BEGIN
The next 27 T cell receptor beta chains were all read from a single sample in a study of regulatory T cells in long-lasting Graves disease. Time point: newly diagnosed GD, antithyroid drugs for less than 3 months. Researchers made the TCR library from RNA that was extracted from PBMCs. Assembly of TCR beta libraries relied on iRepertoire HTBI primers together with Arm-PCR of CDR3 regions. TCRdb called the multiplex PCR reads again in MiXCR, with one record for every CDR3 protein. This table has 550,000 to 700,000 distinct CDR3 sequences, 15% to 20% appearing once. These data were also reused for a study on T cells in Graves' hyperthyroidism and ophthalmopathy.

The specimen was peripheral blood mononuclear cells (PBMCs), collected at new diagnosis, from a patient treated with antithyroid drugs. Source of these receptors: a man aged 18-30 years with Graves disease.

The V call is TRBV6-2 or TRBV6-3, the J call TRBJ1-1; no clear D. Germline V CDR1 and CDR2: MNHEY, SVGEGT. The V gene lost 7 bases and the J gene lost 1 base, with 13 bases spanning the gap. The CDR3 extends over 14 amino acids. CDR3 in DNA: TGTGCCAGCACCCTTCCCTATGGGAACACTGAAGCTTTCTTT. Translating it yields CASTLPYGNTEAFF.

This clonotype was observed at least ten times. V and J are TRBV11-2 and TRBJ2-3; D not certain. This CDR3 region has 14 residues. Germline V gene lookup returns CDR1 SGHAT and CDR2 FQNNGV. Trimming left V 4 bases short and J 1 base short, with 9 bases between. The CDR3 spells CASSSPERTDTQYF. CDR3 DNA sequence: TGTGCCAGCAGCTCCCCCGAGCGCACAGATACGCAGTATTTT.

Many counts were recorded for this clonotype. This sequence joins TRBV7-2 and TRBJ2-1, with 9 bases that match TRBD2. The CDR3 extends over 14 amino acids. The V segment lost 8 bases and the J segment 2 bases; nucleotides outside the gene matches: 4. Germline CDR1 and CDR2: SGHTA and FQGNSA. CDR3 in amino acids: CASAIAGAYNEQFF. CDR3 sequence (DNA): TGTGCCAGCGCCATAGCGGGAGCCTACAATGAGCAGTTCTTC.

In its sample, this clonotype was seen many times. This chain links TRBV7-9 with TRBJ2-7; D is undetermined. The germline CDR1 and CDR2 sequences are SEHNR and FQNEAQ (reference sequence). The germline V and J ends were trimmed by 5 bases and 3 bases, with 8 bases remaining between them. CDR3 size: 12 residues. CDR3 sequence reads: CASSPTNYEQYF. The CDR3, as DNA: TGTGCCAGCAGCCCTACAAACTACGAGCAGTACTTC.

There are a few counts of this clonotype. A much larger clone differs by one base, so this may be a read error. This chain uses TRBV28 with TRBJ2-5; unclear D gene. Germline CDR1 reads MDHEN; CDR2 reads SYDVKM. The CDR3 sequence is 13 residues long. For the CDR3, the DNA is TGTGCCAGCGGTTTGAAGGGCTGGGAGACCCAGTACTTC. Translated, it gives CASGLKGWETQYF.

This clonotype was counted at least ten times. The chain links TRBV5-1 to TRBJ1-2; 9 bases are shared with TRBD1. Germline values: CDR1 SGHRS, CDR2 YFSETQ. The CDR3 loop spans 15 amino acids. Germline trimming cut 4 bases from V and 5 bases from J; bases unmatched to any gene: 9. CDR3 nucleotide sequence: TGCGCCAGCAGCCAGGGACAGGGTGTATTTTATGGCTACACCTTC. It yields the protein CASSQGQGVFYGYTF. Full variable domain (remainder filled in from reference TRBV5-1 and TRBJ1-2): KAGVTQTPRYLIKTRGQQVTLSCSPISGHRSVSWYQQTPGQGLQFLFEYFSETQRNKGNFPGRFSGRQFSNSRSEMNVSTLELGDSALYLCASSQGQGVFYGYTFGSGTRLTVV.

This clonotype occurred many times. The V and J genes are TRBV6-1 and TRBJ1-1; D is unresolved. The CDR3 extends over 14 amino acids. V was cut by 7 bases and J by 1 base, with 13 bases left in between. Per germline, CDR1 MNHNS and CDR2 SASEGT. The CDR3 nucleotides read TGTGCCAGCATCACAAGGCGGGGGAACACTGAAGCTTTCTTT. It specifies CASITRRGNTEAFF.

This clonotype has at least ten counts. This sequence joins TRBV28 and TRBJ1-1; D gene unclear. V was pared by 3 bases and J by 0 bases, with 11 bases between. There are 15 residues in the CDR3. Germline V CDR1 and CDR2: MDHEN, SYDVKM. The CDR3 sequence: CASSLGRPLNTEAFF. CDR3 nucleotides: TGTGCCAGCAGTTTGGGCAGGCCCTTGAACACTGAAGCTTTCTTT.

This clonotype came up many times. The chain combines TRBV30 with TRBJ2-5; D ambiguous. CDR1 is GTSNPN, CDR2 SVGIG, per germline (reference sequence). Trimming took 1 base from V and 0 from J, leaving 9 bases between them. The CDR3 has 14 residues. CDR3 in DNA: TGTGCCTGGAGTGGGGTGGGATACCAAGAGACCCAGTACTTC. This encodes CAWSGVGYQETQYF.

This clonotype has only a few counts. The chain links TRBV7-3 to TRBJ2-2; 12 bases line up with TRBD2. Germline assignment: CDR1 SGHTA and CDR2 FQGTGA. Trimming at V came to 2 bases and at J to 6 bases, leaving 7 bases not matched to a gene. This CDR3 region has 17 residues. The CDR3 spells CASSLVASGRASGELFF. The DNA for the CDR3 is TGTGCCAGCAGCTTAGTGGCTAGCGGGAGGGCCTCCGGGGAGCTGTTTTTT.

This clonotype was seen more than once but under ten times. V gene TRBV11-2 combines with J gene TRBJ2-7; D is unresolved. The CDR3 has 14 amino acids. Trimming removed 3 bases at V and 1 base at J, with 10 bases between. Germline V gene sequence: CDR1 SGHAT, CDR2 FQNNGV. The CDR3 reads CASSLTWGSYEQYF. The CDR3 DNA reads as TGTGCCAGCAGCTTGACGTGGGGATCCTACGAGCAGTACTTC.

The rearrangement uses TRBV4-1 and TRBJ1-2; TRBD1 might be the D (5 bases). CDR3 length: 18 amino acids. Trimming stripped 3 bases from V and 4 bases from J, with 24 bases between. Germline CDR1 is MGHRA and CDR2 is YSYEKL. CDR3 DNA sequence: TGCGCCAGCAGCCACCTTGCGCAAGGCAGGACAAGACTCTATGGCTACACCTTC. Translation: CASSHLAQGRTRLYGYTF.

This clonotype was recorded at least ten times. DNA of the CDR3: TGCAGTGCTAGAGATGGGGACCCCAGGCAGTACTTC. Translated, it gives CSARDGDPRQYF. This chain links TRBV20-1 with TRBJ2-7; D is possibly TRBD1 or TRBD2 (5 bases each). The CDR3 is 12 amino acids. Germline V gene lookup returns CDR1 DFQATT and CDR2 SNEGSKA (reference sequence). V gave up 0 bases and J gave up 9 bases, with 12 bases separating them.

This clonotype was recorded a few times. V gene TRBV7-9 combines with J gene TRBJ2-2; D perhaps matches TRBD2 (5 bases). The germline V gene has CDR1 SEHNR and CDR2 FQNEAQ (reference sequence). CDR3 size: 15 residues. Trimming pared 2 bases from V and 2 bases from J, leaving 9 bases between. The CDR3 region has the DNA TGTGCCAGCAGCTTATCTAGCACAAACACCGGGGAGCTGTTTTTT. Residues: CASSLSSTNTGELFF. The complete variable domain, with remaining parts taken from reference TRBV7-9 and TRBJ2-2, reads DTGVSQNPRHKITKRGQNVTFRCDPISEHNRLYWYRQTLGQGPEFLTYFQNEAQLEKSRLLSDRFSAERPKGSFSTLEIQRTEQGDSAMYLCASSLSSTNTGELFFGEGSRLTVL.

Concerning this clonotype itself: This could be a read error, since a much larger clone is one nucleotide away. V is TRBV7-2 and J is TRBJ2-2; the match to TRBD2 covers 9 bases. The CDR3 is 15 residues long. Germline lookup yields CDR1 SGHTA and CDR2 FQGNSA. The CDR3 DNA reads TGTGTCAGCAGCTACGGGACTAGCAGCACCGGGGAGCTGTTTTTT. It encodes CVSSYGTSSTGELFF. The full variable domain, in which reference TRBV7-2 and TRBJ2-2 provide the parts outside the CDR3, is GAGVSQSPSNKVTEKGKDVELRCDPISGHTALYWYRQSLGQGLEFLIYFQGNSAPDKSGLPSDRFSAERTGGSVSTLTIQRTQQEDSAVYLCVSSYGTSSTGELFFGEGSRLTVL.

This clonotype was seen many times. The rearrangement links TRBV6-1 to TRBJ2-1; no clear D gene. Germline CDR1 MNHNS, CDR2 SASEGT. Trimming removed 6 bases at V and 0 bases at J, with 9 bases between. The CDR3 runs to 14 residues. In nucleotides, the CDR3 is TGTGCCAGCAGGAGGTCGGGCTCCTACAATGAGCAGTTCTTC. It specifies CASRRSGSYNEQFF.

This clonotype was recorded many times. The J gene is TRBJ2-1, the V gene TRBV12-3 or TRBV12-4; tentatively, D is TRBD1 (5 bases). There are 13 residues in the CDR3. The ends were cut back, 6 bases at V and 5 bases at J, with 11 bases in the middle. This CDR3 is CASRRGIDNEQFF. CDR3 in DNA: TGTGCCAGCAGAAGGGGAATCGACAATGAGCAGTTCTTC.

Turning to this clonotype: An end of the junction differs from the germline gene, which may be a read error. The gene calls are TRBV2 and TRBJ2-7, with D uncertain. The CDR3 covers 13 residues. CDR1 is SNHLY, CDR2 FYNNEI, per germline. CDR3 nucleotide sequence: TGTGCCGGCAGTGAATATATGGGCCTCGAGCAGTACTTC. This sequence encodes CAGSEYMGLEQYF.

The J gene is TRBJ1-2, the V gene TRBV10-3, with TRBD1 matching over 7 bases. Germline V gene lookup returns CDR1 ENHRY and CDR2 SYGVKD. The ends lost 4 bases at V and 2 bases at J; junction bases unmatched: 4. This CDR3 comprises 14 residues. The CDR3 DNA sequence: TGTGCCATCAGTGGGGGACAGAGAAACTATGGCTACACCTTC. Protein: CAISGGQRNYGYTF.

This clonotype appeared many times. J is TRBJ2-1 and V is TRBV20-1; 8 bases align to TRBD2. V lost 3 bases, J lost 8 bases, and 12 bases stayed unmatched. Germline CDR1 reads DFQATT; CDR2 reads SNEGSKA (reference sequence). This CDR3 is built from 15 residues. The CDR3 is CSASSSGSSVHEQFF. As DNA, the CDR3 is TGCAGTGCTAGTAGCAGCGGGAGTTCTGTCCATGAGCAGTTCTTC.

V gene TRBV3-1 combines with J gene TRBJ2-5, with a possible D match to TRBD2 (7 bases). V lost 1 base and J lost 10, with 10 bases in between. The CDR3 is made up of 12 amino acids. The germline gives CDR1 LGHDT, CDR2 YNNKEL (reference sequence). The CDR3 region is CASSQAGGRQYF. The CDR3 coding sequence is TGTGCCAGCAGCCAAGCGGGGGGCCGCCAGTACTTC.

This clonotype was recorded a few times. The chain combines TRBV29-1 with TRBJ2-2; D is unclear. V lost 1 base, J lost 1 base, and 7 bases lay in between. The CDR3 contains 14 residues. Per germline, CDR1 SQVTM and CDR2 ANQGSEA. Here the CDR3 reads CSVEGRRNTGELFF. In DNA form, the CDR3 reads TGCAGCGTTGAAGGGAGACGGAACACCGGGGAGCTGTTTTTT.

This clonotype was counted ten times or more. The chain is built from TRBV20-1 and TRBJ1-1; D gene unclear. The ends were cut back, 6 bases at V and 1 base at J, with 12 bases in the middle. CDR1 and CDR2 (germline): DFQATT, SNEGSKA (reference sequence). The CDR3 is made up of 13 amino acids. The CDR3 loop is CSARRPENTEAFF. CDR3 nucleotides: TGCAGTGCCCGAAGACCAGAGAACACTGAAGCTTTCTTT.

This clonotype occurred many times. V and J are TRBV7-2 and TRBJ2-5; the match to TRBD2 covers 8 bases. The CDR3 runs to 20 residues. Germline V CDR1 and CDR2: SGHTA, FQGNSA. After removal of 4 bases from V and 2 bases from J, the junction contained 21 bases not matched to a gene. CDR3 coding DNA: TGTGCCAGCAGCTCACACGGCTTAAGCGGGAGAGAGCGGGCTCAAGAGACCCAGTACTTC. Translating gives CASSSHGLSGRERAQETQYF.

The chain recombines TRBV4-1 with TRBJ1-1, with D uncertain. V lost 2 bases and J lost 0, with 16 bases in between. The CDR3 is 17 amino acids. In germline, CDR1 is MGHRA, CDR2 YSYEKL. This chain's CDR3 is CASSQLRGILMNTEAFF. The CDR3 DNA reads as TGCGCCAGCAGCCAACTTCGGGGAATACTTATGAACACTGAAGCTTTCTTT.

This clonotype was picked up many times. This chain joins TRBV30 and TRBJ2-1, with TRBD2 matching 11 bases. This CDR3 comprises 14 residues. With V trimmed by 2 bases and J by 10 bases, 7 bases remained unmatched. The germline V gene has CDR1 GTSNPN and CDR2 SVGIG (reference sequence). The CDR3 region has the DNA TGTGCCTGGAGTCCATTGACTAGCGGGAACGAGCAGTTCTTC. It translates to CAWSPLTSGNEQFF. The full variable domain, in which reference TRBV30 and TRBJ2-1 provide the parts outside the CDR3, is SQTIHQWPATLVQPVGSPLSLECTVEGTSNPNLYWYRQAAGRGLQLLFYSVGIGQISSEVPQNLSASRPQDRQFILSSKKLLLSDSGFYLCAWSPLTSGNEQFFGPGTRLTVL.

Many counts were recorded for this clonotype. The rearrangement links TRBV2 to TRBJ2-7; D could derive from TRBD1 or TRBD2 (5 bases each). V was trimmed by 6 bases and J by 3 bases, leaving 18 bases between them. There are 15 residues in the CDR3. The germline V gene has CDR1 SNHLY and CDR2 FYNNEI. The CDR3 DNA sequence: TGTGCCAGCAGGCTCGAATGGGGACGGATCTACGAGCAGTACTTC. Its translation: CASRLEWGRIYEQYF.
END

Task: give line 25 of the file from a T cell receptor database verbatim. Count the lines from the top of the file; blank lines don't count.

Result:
This clonotype was counted ten times or more. The chain is built from TRBV20-1 and TRBJ1-1; D gene unclear. The ends were cut back, 6 bases at V and 1 base at J, with 12 bases in the middle. CDR1 and CDR2 (germline): DFQATT, SNEGSKA (reference sequence). The CDR3 is made up of 13 amino acids. The CDR3 loop is CSARRPENTEAFF. CDR3 nucleotides: TGCAGTGCCCGAAGACCAGAGAACACTGAAGCTTTCTTT.